Redlands Daily Facts

Legal advocates aiding man accused of killing wife
Mike Cruz, Staff Writer
Posted: 01/16/2009 06:05:53 PM PST

SAN BERNARDINO - Legal advocates for a High Desert man, who was convicted in 1997 of killing his wife with a cinder block, are trying to get the conviction thrown out.

The California Innocence Project is representing William Joseph Richards in a bid to show a Superior Court judge that he was wrongly convicted.

The project filed a petition for a writ of habeas corpus on behalf of Richards in San Bernardino Superior Court, taking on the legal burden of proving their client's innocence.

Prosecutors argue that Richards received a fair trial, and they don't see his sentence of 25-years-to-life in state prison being overturned.

"I just don't see it happening," said Deputy District Attorney Grover Merritt, in a telephone conversation Friday. "The jury convicted him beyond a reasonable doubt, and I think the verdict should stand."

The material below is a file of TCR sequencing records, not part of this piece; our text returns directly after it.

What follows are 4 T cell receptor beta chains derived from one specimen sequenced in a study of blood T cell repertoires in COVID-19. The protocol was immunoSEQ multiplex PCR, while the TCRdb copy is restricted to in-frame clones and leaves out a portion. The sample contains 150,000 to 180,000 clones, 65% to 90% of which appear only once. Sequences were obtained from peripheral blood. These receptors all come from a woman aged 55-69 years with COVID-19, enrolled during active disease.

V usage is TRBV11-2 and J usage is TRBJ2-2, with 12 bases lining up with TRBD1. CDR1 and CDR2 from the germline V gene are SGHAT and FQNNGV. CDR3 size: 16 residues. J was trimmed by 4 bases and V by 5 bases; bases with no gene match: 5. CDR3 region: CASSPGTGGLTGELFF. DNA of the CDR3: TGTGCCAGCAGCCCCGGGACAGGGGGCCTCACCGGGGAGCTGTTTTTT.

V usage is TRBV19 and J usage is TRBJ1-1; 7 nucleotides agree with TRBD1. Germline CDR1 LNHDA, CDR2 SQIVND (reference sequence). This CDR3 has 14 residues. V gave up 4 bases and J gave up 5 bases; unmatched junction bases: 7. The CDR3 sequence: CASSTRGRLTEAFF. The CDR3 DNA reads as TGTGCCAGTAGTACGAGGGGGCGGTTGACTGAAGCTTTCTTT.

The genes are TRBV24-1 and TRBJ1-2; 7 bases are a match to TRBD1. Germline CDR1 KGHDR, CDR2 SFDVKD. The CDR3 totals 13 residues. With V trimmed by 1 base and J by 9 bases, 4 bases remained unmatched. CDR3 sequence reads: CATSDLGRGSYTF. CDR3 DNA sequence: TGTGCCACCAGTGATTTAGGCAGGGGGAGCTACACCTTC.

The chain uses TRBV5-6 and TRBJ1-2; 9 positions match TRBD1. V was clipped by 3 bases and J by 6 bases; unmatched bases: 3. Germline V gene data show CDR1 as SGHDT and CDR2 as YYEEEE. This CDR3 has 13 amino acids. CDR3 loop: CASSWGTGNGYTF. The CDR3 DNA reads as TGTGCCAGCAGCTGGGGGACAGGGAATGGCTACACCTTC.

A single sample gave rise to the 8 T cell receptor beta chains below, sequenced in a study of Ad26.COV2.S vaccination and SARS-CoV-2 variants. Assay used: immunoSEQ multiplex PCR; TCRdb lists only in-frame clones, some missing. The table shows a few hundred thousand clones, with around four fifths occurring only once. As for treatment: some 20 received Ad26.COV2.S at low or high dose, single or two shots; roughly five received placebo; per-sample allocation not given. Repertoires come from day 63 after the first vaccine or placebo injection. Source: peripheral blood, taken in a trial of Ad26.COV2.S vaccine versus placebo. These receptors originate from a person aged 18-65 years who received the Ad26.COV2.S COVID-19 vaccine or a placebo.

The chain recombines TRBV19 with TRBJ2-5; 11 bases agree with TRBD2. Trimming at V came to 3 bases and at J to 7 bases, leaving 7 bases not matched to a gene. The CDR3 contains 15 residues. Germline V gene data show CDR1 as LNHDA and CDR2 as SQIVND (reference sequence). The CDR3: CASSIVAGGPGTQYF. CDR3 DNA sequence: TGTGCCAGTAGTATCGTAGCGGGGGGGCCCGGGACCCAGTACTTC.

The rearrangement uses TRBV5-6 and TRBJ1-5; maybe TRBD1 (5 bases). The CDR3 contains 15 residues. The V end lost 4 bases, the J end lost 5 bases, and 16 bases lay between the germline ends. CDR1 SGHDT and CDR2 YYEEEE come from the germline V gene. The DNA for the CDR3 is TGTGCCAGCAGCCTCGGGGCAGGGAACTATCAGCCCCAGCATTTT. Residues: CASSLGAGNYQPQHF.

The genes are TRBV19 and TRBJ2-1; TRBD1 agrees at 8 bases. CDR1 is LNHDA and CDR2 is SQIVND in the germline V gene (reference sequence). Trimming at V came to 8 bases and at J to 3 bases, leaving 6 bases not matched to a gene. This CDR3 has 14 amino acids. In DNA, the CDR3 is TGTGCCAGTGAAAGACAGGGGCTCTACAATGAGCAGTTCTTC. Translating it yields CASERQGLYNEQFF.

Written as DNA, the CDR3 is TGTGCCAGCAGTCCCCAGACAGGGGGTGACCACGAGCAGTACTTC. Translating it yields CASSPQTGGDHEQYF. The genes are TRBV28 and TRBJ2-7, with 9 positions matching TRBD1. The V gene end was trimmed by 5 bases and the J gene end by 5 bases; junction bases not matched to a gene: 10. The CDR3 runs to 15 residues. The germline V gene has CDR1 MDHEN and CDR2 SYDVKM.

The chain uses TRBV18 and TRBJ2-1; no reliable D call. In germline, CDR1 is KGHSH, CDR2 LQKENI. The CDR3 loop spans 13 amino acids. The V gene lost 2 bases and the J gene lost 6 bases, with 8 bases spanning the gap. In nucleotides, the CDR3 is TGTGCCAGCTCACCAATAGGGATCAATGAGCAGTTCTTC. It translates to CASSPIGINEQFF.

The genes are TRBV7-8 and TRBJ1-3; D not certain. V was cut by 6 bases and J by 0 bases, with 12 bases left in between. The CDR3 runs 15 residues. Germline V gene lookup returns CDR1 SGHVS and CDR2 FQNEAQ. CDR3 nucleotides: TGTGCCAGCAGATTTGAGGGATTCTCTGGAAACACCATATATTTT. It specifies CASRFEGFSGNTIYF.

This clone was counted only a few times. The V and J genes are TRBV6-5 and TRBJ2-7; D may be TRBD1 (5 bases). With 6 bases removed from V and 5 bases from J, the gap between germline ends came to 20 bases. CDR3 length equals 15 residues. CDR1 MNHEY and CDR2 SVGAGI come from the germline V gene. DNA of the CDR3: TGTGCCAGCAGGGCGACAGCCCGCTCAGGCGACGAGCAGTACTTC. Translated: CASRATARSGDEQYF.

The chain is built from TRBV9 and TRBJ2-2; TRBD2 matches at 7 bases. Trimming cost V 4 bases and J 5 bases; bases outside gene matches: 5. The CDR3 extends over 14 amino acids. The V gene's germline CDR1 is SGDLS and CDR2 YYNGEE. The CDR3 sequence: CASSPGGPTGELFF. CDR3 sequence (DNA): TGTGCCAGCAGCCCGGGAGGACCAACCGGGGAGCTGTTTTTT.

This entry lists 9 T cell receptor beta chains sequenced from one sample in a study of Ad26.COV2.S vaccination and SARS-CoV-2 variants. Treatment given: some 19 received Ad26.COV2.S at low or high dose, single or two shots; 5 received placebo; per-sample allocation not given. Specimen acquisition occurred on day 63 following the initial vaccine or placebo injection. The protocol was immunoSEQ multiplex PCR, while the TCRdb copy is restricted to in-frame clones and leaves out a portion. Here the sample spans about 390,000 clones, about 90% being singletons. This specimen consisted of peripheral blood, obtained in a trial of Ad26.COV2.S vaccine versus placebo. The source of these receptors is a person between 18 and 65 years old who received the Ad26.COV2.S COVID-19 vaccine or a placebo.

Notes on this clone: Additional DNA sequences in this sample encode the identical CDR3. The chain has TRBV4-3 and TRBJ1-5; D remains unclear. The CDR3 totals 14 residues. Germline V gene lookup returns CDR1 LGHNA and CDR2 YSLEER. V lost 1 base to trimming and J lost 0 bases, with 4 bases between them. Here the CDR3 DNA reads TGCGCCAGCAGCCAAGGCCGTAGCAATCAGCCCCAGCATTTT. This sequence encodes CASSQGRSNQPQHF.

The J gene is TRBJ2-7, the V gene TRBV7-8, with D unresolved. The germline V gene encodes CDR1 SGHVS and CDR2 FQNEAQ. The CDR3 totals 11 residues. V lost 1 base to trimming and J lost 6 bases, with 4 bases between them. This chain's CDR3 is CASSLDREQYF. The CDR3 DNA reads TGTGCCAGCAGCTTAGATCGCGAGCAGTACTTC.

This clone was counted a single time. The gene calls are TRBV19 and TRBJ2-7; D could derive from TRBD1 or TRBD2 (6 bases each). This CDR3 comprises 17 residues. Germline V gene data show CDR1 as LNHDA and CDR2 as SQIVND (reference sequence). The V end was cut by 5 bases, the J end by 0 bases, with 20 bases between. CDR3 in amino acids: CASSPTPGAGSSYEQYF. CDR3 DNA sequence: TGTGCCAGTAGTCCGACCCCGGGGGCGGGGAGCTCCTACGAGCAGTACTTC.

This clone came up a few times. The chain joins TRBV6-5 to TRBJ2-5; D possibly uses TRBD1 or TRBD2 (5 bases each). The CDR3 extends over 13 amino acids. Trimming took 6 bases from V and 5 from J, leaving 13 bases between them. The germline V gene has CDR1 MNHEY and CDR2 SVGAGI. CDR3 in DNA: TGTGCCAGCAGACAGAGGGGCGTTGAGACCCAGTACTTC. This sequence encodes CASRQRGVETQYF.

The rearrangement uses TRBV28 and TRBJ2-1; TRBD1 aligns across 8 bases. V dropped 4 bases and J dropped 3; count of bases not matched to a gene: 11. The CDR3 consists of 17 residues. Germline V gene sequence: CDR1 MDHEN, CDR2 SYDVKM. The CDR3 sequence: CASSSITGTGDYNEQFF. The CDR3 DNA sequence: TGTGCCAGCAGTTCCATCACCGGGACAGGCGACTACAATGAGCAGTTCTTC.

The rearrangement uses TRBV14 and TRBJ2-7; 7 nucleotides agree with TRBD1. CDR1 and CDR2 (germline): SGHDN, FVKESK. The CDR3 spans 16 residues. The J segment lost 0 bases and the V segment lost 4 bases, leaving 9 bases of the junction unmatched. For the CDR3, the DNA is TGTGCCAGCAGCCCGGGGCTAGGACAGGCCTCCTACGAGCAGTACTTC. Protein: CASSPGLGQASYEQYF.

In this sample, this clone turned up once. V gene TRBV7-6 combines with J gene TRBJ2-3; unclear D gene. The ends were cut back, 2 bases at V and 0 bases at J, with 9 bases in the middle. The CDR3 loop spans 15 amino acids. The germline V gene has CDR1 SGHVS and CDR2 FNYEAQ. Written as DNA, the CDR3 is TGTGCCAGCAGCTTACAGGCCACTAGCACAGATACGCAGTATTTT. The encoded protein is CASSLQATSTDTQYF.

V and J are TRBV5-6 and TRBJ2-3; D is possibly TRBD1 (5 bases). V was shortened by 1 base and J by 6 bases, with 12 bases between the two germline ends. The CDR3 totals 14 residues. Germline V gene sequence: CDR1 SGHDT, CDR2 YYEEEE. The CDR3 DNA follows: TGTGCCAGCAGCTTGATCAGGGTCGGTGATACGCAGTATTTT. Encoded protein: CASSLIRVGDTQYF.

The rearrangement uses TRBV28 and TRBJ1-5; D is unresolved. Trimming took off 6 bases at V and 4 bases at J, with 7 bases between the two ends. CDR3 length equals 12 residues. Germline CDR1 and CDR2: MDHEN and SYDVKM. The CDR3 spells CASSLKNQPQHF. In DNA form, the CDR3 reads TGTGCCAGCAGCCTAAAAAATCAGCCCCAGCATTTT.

At trial, evidence revealed Richards left work late at night on Aug. 10, 1993 and arrived at his Summit Valley home to find his wife lying dead in the yard.

The petitioner called 9-1-1 and reported her dead at 11:58 p.m., court documents state.

The 40-year-old victim had been beaten with fist-sized rocks, according to the project's petition. She was then strangled, and her skull was crushed with a stepping stone and cinder block.

Richards' lawyers did not return a phone call for comment.

Sheriff's detectives built a case around Richards from the beginning, according to the petition. After three mistrials in Superior Court, two of which resulted in hung juries, Richards was convicted of first-degree murder in July 1997.

The project's petition says DNA evidence taken from under the fingernails of Richards' wife, Pamela, exonerates her husband and points to a third party. New DNA evidence also shows someone else held the murder weapon.

Petitioners allege insufficient evidence was presented at trial about a bite mark on the victim and that a county criminalist manufactured inculpatory evidence to link Richards to the death.

Richards is set to appear in court Tuesday to determine whether the petitioners should get an original videotape, as opposed to a copy, of testing done on fiber evidence taken from the victim's fingernails.

On Jan. 26, the project's lawyers are expected to call witnesses to testify at a hearing for Richards in San Bernardino Superior Court.

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